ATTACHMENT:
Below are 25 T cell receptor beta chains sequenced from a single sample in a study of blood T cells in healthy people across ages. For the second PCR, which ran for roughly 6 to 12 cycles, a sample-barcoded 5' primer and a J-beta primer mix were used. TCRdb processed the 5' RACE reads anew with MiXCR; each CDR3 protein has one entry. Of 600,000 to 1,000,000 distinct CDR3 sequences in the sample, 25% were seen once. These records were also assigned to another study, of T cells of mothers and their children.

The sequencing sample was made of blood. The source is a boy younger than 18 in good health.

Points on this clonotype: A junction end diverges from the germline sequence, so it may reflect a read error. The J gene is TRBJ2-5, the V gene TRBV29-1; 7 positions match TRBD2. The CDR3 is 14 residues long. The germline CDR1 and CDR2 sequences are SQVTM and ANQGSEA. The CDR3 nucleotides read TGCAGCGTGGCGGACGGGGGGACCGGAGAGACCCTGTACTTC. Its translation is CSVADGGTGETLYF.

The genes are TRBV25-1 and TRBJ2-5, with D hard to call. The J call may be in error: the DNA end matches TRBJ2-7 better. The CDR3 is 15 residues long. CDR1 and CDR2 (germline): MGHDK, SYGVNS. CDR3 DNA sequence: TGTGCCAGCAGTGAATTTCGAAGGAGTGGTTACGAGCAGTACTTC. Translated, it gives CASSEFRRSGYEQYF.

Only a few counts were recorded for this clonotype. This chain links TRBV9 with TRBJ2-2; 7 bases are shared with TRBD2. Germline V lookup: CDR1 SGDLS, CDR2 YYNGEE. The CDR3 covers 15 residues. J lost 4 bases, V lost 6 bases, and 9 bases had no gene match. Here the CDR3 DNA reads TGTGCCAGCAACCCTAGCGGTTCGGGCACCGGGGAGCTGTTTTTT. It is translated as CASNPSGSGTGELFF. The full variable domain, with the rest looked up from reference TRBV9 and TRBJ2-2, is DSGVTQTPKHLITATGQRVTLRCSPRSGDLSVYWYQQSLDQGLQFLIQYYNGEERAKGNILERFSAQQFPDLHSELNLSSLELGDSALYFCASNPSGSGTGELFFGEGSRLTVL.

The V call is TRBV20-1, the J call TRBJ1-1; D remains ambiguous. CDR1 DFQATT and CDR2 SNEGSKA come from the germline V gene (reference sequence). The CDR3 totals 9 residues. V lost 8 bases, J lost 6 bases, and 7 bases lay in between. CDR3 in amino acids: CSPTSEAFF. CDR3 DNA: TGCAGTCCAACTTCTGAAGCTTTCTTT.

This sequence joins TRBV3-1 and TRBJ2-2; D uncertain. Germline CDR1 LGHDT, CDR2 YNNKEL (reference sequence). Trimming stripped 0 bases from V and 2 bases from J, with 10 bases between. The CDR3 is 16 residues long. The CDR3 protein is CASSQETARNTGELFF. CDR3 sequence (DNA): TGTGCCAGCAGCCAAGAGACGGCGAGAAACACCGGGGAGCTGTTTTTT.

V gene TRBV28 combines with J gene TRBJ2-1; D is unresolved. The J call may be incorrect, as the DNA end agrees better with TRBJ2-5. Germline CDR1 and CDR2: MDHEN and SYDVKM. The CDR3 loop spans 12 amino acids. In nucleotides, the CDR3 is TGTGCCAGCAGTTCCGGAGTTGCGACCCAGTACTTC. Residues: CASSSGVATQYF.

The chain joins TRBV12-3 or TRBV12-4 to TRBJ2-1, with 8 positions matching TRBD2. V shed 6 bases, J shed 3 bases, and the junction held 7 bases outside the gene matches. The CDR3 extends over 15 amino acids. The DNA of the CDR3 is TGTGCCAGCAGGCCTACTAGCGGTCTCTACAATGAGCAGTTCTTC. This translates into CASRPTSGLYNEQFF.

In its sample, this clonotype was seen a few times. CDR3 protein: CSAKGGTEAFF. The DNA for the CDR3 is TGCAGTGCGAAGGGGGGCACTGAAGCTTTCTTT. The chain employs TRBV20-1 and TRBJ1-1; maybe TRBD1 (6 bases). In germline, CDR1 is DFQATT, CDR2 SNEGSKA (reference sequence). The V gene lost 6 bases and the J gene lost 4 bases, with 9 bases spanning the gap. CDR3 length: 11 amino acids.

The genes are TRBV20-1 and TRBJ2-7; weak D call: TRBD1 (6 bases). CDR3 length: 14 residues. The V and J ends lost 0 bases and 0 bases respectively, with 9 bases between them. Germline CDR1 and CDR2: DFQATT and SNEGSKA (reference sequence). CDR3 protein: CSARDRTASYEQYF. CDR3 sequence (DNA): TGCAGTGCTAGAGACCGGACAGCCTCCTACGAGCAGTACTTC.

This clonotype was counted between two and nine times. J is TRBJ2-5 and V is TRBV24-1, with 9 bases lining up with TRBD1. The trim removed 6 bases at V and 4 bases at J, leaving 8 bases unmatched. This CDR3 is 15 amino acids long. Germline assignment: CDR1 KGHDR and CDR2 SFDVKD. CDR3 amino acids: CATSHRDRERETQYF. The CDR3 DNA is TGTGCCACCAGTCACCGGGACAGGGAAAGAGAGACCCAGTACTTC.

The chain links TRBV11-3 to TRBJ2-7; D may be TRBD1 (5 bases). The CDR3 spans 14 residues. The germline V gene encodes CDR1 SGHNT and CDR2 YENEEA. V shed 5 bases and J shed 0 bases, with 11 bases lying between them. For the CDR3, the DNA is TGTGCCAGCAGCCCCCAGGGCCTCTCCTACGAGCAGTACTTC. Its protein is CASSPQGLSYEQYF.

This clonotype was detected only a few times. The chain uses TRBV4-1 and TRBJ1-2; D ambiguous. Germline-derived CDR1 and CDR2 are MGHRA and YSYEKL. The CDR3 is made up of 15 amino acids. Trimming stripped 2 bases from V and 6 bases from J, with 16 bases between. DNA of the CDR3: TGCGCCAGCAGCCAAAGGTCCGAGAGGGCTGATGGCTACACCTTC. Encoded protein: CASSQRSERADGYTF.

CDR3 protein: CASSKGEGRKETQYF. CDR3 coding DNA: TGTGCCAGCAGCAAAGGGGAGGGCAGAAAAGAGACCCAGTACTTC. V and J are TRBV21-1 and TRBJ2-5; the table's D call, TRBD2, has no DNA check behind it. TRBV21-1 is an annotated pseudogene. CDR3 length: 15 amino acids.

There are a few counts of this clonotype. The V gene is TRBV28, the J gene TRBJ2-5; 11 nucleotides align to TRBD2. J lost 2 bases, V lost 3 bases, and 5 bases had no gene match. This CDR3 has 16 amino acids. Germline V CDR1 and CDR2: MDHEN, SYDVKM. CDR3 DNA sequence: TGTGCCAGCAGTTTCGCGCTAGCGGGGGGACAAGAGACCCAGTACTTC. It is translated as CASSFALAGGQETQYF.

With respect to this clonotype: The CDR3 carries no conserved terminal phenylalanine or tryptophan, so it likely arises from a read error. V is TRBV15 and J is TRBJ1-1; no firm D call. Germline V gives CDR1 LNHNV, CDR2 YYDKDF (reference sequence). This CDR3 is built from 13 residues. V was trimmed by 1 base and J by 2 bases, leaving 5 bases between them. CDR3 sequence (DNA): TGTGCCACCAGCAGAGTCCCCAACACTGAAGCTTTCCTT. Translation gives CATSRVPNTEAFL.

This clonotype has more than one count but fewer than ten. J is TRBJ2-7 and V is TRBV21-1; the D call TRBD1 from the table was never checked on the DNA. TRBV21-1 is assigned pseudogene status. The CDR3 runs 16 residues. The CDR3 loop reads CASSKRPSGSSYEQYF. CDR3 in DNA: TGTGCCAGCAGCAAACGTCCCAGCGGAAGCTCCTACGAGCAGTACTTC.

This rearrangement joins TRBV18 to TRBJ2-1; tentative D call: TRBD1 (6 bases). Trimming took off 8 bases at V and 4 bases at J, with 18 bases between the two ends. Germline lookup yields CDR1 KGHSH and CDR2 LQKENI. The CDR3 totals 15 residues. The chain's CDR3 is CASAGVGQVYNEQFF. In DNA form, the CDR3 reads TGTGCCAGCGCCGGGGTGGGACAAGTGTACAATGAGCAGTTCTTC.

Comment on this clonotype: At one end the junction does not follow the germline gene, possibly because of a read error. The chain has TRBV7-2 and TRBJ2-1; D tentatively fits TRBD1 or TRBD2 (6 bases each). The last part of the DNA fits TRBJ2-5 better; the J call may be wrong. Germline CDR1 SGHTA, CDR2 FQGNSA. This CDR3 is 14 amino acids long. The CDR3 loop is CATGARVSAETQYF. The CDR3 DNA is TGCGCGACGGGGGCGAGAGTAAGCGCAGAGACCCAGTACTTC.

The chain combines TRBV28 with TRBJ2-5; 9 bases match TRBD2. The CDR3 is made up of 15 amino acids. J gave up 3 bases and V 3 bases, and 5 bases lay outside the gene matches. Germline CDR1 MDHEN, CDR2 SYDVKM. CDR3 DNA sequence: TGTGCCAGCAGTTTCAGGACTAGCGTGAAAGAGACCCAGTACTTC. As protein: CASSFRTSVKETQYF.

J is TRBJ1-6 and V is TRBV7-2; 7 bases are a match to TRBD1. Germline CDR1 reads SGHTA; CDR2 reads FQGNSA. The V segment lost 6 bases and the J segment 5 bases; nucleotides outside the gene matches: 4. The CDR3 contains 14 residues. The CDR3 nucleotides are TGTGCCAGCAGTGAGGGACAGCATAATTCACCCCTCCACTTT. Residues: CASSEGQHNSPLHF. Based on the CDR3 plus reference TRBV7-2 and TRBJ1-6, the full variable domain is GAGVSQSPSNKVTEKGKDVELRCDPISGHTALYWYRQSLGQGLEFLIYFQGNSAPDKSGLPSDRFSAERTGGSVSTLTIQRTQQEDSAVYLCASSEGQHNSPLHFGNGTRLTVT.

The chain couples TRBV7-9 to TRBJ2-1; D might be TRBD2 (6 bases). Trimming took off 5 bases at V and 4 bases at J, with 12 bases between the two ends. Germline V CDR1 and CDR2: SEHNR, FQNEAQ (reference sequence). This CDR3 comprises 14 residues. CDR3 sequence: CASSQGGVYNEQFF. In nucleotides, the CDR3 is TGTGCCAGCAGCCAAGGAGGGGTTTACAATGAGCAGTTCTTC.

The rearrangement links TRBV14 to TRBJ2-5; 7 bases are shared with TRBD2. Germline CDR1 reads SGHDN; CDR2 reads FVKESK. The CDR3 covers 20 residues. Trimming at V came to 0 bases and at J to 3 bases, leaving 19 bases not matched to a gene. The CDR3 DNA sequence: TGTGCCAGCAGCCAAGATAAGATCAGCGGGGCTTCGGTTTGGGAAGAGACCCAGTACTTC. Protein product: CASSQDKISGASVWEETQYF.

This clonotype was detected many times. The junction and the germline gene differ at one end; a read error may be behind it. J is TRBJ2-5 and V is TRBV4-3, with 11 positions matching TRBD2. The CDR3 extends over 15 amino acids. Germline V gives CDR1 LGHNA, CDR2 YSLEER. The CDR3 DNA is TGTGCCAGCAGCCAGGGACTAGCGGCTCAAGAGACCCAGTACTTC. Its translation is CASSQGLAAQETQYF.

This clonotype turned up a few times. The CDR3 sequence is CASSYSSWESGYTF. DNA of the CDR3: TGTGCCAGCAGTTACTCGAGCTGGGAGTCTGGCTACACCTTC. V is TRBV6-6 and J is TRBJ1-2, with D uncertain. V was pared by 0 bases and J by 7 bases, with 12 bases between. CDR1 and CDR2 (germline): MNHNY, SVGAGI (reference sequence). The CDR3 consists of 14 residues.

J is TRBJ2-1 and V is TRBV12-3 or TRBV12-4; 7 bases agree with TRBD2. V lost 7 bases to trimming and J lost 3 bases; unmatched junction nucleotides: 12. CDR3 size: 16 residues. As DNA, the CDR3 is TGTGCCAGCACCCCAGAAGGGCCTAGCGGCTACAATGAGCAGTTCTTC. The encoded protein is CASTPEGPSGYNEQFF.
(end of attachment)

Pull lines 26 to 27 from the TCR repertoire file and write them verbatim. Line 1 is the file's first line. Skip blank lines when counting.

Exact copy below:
This clonotype turned up a few times. The CDR3 sequence is CASSYSSWESGYTF. DNA of the CDR3: TGTGCCAGCAGTTACTCGAGCTGGGAGTCTGGCTACACCTTC. V is TRBV6-6 and J is TRBJ1-2, with D uncertain. V was pared by 0 bases and J by 7 bases, with 12 bases between. CDR1 and CDR2 (germline): MNHNY, SVGAGI (reference sequence). The CDR3 consists of 14 residues.

J is TRBJ2-1 and V is TRBV12-3 or TRBV12-4; 7 bases agree with TRBD2. V lost 7 bases to trimming and J lost 3 bases; unmatched junction nucleotides: 12. CDR3 size: 16 residues. As DNA, the CDR3 is TGTGCCAGCACCCCAGAAGGGCCTAGCGGCTACAATGAGCAGTTCTTC. The encoded protein is CASTPEGPSGYNEQFF.